Published on July 11th, 2020 | by Kyle Field0
Head To Head: Nikola’s Hydrogen Fuel Cell Trucks vs. The Tesla Semi
July 11th, 2020 by Kyle Field
Nikola Motor burst onto the scenes in a big way last year at Nikola World 2019, and we were there to take it all in. They showed off the new Class 8 Nikola Tre aimed at Europe and a full lineup of fully electric power sport vehicles, including the WAV personal watercraft.
Fast forward 1 year and Nikola has completed a reverse merger with the single-purpose acquisition company (SPAC) VTIQ, and is now being traded on the NASDAQ under the NKLA ticker. With the IPO, Nikola published a flood of new documents giving us more insight into the business plan, cost of operations, and more. The full treasure trove of documents can be viewed over at the SEC or on Nikola’s Investor Relations page. Nikola also shared a handful of presentations geared towards investors which contain much of the same information in easier to digest formats (here).
Nikola is actually planning to kickstart its business with a line of battery electric trucks that, while not intended for long-haul routes, will compete directly with Tesla. Ironically, we don’t have many (any?) details as to how Nikola customers will charge these trucks, where the batteries will come from, who will make the batteries, or what the chemistry will be. So, for now, we’ll just compare data shared by Nikola about its fuel cell trucks.
One key insight coming from the mass of material was a look at the estimated cost of a Nikola Fuel Cell tractor over a 700,000 operational life. As we already have similar data from the Tesla Semi, what better time to compare two of the hottest competitors in zero-emission trucking than now? Let’s jump in.
Total Cost of Operations
Fleets live and die by the cost per mile to keep their trucks on the road, and that’s largely a function of three big factors. First, there is the cost of the truck itself, whether leased or purchased.
Second, and typically the largest cost to operate a traditional truck, is the fuel. Battery electric trucks are poised to flip this on its head, and it is the big juicy low-hanging fruit that puts many zero emission trucks in a favorable position compared to legacy diesel trucks.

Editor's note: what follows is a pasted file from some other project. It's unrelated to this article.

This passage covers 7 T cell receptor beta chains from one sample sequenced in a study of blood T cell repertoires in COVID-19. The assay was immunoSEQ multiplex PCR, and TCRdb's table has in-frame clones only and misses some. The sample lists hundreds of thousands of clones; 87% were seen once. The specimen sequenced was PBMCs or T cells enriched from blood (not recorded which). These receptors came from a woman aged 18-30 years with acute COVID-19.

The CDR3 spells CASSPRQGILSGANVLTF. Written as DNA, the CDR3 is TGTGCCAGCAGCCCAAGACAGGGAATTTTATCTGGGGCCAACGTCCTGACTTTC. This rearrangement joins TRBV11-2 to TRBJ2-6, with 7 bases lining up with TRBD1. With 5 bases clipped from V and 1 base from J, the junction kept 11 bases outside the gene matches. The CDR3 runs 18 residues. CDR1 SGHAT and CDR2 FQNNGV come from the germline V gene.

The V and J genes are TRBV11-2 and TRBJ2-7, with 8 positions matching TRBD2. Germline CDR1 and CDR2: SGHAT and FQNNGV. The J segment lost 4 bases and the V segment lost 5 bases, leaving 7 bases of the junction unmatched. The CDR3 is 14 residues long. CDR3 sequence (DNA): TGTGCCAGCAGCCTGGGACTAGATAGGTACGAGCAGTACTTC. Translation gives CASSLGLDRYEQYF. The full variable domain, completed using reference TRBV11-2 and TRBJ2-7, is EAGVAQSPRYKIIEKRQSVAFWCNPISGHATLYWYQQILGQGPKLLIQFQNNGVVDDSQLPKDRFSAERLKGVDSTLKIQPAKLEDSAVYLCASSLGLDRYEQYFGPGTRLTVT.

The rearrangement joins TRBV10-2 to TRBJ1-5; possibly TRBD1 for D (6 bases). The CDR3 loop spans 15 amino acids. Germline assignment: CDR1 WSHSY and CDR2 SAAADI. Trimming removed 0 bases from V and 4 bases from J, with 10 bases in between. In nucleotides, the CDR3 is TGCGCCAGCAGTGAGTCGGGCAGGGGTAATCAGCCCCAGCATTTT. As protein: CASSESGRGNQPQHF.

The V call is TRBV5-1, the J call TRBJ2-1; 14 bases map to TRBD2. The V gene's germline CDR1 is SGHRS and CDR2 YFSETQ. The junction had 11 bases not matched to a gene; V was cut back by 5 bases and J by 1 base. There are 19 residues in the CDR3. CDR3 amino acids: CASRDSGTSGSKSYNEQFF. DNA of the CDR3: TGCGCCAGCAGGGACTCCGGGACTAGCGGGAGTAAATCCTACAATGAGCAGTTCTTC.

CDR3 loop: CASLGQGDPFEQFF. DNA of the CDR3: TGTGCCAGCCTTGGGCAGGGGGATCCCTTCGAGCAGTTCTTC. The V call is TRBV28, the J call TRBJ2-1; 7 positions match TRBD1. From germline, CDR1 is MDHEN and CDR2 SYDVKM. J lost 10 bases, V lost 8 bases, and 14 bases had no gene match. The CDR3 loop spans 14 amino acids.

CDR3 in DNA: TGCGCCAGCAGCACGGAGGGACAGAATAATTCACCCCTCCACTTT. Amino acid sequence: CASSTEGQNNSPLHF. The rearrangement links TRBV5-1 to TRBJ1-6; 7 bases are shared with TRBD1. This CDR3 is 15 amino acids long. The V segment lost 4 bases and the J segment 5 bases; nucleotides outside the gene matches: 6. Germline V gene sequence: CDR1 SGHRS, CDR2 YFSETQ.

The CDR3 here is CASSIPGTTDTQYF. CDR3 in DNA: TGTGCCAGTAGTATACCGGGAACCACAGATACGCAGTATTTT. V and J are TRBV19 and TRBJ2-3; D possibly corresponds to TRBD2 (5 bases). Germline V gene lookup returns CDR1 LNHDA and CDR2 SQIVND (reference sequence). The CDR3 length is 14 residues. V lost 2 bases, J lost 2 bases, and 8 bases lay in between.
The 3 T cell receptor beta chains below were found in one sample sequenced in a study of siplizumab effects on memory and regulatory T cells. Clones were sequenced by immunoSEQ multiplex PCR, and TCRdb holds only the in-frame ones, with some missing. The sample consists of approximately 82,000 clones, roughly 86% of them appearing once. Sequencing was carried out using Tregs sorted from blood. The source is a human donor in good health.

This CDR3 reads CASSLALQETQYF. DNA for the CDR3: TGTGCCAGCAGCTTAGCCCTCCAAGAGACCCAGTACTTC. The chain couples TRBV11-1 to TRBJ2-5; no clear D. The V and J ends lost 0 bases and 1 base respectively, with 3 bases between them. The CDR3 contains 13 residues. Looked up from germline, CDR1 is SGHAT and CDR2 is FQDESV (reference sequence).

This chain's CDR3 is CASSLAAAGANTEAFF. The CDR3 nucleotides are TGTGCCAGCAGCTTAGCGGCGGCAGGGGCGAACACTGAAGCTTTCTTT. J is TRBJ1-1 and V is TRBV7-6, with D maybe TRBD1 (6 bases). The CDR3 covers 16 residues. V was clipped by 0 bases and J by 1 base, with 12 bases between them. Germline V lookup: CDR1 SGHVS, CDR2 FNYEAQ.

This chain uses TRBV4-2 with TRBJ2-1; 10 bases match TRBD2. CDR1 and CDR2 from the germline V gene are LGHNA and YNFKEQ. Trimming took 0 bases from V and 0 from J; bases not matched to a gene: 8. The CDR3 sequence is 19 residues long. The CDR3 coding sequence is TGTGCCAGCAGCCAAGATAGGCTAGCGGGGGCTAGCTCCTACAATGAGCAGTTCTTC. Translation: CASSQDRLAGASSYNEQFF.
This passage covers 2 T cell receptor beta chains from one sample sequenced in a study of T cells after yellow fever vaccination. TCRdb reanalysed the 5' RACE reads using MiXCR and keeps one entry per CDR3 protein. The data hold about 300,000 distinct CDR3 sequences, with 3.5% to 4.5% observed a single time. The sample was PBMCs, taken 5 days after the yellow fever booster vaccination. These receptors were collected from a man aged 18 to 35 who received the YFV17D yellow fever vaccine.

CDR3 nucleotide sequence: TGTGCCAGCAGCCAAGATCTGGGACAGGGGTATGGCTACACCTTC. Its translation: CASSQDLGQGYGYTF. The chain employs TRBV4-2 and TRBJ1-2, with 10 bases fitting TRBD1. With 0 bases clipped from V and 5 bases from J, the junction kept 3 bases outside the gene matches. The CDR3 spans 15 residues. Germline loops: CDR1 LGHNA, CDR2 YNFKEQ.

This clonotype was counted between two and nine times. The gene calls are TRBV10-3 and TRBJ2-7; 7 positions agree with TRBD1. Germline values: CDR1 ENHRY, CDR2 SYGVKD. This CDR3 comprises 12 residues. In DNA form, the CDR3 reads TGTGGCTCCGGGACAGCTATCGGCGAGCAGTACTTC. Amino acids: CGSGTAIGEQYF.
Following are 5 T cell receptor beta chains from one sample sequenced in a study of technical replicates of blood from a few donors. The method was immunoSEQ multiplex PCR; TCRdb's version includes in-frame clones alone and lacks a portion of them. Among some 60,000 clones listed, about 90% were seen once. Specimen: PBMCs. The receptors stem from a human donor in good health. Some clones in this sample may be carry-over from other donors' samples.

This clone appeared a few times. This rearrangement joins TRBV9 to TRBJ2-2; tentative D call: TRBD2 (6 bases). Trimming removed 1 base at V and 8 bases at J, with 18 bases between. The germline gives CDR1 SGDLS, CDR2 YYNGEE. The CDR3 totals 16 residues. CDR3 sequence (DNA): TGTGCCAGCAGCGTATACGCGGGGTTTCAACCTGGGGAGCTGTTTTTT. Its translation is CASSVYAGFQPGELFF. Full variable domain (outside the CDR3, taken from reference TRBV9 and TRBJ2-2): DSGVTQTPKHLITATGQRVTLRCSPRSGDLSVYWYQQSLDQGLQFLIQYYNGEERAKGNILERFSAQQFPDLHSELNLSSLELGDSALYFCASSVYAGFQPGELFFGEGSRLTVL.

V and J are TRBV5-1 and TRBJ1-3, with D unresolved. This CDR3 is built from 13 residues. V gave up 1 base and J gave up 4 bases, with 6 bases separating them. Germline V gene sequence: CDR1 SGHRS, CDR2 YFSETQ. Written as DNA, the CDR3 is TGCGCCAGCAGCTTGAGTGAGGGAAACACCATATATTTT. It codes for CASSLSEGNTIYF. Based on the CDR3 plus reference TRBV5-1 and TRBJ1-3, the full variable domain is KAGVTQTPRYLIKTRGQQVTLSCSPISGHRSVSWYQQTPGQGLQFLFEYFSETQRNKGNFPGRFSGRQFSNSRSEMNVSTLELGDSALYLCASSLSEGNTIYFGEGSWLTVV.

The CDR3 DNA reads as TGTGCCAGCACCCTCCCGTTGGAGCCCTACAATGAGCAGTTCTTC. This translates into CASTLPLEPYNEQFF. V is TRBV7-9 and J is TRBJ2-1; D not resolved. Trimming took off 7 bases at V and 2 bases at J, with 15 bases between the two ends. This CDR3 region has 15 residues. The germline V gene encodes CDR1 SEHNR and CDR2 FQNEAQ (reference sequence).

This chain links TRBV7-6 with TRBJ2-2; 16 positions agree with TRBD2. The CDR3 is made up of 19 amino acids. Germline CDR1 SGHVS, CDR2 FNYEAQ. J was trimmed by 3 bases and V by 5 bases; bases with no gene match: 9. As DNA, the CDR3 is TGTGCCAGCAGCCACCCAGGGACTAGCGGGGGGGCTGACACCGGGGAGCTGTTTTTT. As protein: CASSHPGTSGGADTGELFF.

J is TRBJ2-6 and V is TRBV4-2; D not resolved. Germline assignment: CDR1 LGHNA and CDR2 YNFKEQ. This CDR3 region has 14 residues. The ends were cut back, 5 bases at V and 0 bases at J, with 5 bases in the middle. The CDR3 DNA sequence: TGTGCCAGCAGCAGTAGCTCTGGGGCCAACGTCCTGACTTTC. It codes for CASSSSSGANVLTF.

Battery electric vehicles get their power from the grid, with the promise of being able to source or contract zero-emission electricity. True zero-emission fuel cell trucks produce hydrogen with a process called electrolysis using renewable energy.
In this scenario, electricity sourced from renewables is applied to water, which breaks the bonds holding hydrogen and oxygen together. In the truck, this hydrogen is then run through the fuel cell stack and paired with oxygen from the air, producing electricity in the process. It’s an extremely lossy process, at around 40% efficiency, and continues to be one of the major hurdles for hydrogen vehicles compared to their battery electric counterparts, which run at around 90% efficiency.
Maintenance is the last major component of a fleet vehicle’s total cost of ownership. It is challenging to estimate maintenance for two vehicles that aren’t even in production, with very few miles on even the prototypes. Lithium-ion batteries degrade over time as well as with repeated charging and discharging, and the efficiency of fuel cells decreases over time. The onboard traction battery in both vehicles will likely need maintenance of some sort, though we don’t have any information at this level of detail from either company yet. Nikola estimates a rebuild will be necessary after 700,000 miles and shares a maintenance cost over the 700,000 vehicle life of $46,470 plus a profit of $20,022.
For the Tesla Semi, we can look to its passenger vehicles to get an idea what maintenance will be required. New windshield wipers, tires, air filters, and battery coolant are par for the course, but we have no data from Tesla about the Semi yet. ARK Invest used Nikola’s maintenance numbers for both vehicles to prevent the comparison from being swayed in one direction or another by incomplete data, so we’ll use that in our analysis as well.
Unpacking Nikola’s Numbers